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Author's Note: For vorchagirl. Hon, I wish there were a million of you.
"Winter has always been desolate here." - Shepard and James. What lingers after the war.
"They call it a ghost forest," she says, standing with her back to the trees, just at the edge of the brush, her gaze raking over the coast before her. Bree Shepard looks out across the long stretch of ancient, barnacled tree stumps littering the fog-touched sand, the soft waves of the Pacific lapping at the shoreline. It is barely morning, and brief flutters of light break across the dense grey, illuminating shallow pools along the sand between the rotted stumps.
It goes on farther than she can see, and somehow, that is a comfort.
James comes up behind her, huffing from the exertion of their trek through the forest. "Please, on all that is holy, would you finally tell me exactly why we hiked all the way out to the ass-end of nowhere?"
Shepard turns to him, her smile close-lipped but tender. Her own chest heaves with exhaustion. "I needed to see."
James braces his hands along his knees and pants, head hung momentarily while he gathers himself. His breath is a wisp of puffed air in front of his face and he sniffles softly in the winter cold before standing straight and raising a brow her way. "Needed to see what?" he asks, exasperated.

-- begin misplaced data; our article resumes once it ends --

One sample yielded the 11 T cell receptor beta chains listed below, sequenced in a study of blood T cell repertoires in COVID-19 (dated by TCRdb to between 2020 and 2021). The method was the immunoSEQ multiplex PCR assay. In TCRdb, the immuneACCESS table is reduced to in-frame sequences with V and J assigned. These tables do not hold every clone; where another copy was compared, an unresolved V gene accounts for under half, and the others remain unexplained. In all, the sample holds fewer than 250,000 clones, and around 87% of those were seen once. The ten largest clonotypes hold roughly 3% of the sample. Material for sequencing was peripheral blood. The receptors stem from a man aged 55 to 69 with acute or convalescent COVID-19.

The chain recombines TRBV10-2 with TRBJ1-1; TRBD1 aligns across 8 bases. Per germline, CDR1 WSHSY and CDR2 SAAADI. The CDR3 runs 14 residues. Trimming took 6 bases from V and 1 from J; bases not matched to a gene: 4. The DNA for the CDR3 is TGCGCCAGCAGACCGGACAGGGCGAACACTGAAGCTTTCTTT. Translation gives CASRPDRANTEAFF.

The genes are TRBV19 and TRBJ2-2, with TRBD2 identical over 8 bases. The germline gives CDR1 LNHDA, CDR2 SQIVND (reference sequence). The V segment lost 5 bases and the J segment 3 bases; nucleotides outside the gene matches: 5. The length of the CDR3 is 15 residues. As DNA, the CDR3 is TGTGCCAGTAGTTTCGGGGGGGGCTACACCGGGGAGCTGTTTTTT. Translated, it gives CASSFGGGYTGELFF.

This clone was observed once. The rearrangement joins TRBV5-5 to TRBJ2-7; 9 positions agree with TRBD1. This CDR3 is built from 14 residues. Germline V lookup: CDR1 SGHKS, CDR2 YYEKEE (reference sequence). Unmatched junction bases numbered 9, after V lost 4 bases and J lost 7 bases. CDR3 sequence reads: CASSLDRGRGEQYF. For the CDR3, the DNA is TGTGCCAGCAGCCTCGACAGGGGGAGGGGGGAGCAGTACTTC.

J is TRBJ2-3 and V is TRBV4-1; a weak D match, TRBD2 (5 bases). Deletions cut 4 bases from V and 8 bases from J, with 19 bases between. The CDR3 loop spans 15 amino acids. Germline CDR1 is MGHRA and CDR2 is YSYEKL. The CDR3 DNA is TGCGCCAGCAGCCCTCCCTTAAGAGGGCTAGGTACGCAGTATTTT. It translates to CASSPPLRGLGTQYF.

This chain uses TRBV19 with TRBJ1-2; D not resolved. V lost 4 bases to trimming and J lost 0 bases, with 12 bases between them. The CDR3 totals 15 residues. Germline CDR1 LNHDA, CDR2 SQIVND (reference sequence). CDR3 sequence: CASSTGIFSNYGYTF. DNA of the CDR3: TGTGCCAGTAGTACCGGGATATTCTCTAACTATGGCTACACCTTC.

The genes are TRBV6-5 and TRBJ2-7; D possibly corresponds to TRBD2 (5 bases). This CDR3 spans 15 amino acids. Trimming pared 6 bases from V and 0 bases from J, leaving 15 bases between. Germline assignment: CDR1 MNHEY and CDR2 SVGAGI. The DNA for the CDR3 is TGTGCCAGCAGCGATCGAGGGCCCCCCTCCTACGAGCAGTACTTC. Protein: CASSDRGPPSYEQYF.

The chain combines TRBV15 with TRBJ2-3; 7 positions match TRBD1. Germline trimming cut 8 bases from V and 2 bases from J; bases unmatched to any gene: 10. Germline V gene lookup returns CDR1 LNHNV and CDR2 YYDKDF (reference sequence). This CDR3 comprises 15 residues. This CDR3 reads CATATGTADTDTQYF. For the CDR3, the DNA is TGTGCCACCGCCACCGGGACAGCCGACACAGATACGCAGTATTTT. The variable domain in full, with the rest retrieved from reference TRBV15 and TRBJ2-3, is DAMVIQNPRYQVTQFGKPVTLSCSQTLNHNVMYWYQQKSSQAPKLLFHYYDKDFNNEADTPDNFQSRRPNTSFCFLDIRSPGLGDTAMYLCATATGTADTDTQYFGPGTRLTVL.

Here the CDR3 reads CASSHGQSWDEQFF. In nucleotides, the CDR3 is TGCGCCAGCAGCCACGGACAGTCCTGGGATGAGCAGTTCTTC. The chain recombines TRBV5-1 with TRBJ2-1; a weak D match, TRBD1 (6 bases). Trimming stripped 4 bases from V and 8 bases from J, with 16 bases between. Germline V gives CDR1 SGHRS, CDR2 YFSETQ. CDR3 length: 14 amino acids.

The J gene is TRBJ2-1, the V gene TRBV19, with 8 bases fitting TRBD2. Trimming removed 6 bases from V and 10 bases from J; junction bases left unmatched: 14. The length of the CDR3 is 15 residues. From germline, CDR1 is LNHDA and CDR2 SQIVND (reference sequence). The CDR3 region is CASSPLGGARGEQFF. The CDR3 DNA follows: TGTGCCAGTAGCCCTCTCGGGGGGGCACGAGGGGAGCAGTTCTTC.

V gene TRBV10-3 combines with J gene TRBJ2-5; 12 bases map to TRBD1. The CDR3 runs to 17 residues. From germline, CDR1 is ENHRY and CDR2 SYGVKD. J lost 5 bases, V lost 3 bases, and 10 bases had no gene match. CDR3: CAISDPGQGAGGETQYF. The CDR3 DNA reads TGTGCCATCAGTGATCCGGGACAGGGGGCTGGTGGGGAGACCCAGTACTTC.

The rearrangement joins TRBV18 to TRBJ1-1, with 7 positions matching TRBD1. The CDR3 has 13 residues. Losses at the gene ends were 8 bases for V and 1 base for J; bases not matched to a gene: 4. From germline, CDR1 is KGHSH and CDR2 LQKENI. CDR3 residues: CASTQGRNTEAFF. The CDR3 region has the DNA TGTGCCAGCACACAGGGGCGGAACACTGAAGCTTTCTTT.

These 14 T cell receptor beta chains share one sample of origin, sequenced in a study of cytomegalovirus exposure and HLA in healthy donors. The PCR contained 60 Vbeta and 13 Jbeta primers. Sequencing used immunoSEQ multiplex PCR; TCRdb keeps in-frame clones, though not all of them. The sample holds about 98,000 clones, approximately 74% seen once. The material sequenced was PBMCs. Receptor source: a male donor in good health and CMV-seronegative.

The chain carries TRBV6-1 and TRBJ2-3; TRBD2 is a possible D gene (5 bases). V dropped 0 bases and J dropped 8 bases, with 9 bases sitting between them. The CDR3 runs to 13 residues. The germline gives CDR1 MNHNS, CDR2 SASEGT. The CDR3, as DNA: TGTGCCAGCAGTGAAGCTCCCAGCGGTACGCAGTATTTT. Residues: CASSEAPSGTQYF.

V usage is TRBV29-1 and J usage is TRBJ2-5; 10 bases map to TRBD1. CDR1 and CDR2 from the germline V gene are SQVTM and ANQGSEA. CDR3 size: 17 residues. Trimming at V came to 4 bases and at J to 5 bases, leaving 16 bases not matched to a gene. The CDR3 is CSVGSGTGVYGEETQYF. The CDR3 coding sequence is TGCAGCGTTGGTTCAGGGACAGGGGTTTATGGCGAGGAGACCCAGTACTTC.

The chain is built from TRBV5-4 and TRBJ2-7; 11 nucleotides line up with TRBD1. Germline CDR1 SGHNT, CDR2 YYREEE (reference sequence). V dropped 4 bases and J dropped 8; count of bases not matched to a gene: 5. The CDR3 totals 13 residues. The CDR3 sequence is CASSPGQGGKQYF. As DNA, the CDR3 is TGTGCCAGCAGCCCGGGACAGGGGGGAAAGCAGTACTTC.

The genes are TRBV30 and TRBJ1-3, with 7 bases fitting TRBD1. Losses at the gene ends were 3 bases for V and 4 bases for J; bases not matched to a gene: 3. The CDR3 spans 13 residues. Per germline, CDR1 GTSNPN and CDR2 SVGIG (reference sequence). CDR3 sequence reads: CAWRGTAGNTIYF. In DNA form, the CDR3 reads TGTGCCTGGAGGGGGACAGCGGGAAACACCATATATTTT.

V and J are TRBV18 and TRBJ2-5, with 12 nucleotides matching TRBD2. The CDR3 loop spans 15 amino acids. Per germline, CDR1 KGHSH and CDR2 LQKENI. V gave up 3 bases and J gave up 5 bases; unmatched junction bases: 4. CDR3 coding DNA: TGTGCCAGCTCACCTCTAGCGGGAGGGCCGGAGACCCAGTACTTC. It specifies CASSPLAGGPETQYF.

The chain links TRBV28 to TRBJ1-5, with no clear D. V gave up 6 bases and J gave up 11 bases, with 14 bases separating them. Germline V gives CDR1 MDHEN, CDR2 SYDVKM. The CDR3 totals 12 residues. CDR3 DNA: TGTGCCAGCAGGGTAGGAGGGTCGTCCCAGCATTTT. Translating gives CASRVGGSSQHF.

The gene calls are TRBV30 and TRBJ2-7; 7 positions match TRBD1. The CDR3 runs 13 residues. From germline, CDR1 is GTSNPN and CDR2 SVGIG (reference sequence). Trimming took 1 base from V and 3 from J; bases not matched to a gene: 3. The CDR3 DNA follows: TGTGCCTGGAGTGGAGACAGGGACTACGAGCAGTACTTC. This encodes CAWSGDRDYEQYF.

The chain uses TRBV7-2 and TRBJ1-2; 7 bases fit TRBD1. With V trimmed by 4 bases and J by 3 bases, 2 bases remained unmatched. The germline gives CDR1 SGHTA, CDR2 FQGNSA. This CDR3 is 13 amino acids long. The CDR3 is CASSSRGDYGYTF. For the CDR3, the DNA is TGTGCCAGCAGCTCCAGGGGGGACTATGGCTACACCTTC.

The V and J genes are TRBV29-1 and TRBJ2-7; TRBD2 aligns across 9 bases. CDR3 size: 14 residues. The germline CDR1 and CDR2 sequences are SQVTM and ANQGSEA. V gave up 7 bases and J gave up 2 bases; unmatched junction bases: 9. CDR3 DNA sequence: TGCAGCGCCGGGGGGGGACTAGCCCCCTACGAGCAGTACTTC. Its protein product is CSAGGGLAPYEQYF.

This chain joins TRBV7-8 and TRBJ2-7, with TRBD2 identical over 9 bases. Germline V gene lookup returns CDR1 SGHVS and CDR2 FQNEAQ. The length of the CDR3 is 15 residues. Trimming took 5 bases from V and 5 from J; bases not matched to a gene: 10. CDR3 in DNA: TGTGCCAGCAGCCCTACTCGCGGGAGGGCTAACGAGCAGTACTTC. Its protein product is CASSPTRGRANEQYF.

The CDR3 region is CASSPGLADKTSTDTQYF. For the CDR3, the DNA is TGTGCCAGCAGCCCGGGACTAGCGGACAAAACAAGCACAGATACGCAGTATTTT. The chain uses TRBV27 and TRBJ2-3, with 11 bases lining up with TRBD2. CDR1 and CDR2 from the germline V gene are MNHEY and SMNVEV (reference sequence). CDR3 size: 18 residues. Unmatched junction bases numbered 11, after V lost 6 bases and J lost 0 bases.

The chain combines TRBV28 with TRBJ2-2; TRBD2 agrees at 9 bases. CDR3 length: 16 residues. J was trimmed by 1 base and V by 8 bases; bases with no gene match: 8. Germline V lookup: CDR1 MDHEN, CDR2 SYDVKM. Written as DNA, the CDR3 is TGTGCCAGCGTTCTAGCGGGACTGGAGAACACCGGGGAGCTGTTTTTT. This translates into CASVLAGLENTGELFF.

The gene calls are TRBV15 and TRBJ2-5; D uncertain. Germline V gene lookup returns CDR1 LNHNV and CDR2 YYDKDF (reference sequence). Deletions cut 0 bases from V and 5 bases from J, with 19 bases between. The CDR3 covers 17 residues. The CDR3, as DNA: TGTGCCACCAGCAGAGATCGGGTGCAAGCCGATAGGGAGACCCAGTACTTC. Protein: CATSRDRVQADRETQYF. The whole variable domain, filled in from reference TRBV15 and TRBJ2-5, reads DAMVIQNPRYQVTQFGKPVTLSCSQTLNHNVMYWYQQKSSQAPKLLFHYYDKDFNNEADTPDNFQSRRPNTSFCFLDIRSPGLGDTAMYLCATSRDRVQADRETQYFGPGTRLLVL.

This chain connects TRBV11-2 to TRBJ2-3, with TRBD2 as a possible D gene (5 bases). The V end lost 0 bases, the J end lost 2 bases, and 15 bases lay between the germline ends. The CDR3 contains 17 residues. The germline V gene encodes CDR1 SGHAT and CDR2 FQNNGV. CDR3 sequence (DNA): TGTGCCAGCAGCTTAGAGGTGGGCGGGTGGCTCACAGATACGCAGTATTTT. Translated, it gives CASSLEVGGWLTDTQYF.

Her smile lilts, her gaze shifting out across the grey sand.
Shepard is familiar with desolation. It has been the constant in her life for too long now. It is too close a companion, too intimate of company. She stands at the coast of her hometown and wonders how she has become so accustomed to winter. The chill in her bones. The stark, cloud-strewn skies. The barren branches.
In her dreams, the leafs still fall.
They never stop falling.
Shepard swallows back that hollow sense of home and licks her lips, stepping forward. James watches her walk silently along the sand – her steps purposeful and slow – before he moves to follow her at a distance. Her blonde hair, held tight in a ponytail, is oddly dulled in the light of early dawn. But her shoulders are still broad and her spine is still straight and nothing else has ever struck him quite so much as the image of her back in the ghostly fog of the coast, harrowing snags of rock all around her, the lulling sound of the tide lingering at the edges of his mind.